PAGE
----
Synopsys has released a new prototyping environment that combines technology from Virtio, Coware, and Vast. When the Virtio acquisition was announced in May of 2006, few if any would have stated that the acquisition was the first step in the implementation of a long range plan. Five years plans, and possibly longer, that are actually implemented are extremely rare in EDA. And yet, last year the company acquired CoWare, another company with technology closely related to virtual prototyping, and Vast Systems, a company with IP that is used by many automotive company around the world.
All is left is to wait and see how the Virage Logic acquisition will fit in the virtual prototyping market: I have ideas, but they are not for free.
The Virtualizer tool set is part of Synopsys next-generation virtual prototyping solution. Virtualizer addresses the increasing development challenges associated with software-rich semiconductor and electronic products by enabling companies to accelerate both the development of virtual prototypes and the deployment of these prototypes to software teams. Marc Serughetti, Director Product Marketing - Virtual Prototyping has stated that prototypes created with Virtualizer allow engineers to accelerate software development schedules by up to nine months, and deliver up to a 5X productivity boost over traditional approaches to teams performing software development, hardware/software integration, system-on-chip (SoC) verification and system validation.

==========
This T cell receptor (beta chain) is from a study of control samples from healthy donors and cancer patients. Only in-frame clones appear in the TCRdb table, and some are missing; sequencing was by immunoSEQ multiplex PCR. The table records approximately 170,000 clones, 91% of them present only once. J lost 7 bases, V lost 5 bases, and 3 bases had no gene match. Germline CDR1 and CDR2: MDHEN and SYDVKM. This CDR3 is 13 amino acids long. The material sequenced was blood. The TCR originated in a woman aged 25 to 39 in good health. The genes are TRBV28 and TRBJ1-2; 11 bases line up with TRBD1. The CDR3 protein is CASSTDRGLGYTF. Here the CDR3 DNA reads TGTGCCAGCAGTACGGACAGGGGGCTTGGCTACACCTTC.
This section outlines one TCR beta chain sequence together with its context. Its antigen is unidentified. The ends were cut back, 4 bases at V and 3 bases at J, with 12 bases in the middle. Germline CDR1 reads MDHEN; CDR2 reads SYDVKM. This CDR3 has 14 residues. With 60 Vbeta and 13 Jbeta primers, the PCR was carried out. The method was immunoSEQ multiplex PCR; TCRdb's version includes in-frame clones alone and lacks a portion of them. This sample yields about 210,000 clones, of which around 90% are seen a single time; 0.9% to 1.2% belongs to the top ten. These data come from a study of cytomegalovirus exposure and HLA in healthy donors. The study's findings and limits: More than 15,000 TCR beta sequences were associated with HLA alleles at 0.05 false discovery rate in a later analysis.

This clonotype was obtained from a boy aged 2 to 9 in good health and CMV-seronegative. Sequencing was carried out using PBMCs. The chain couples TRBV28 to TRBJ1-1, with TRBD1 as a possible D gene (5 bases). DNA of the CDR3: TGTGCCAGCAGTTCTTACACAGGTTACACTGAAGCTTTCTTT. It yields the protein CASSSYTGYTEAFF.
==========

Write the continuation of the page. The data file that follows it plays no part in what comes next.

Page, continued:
For developers creating a virtual prototype, Virtualizer's graphical design entry, software debug, and analysis components combined with Synopsys' broad portfolio of system-level models deliver the fastest time to prototype availability. For software engineers using a virtual prototype of their system to create, integrate, and verify software, Virtualizer Development Kits (VDKs) offer a cost-effective development platform capable of executing unmodified production code at near real-time speed. VDKs provide fast and accurate virtual prototype simulation combined with unmatched multicore-aware software debug and analysis capabilities, concurrent hardware/software analysis, and synchronized debugging with third-party software debuggers and integrated development environments (IDEs). Open and standards-based, Virtualizer supports key industry standards such as OSCI TLM-2.0 and SystemC™ and runs on both Windows and Linux operating systems.
Virtualizer's set of integration capabilities enables development teams to be more efficient and increase the degree of concurrent engineering in their product development process. Combined with FPGA-based prototyping such as Synopsys' HAPS systems, Virtualizer facilitates SoC validation and software bring up at near real-time performance. Connecting Virtualizer with RTL simulators such as Synopsys' VCS and emulation platforms such as EVE's ZeBu enables the use of embedded software in hardware verification environments. Software developers can integrate prototypes based on Virtualizer with their existing debuggers and IDEs, retaining their existing software tool investment. Virtualizer also gives electronic product developers the ability to conduct system validation by networking multiple virtual prototypes together with physical system simulation, testbenches and virtual I/Os. With this broad range of integration capabilities, Virtualizer is uniquely positioned to support the entire electronic supply chain by accelerating development at all stages of the product design cycle.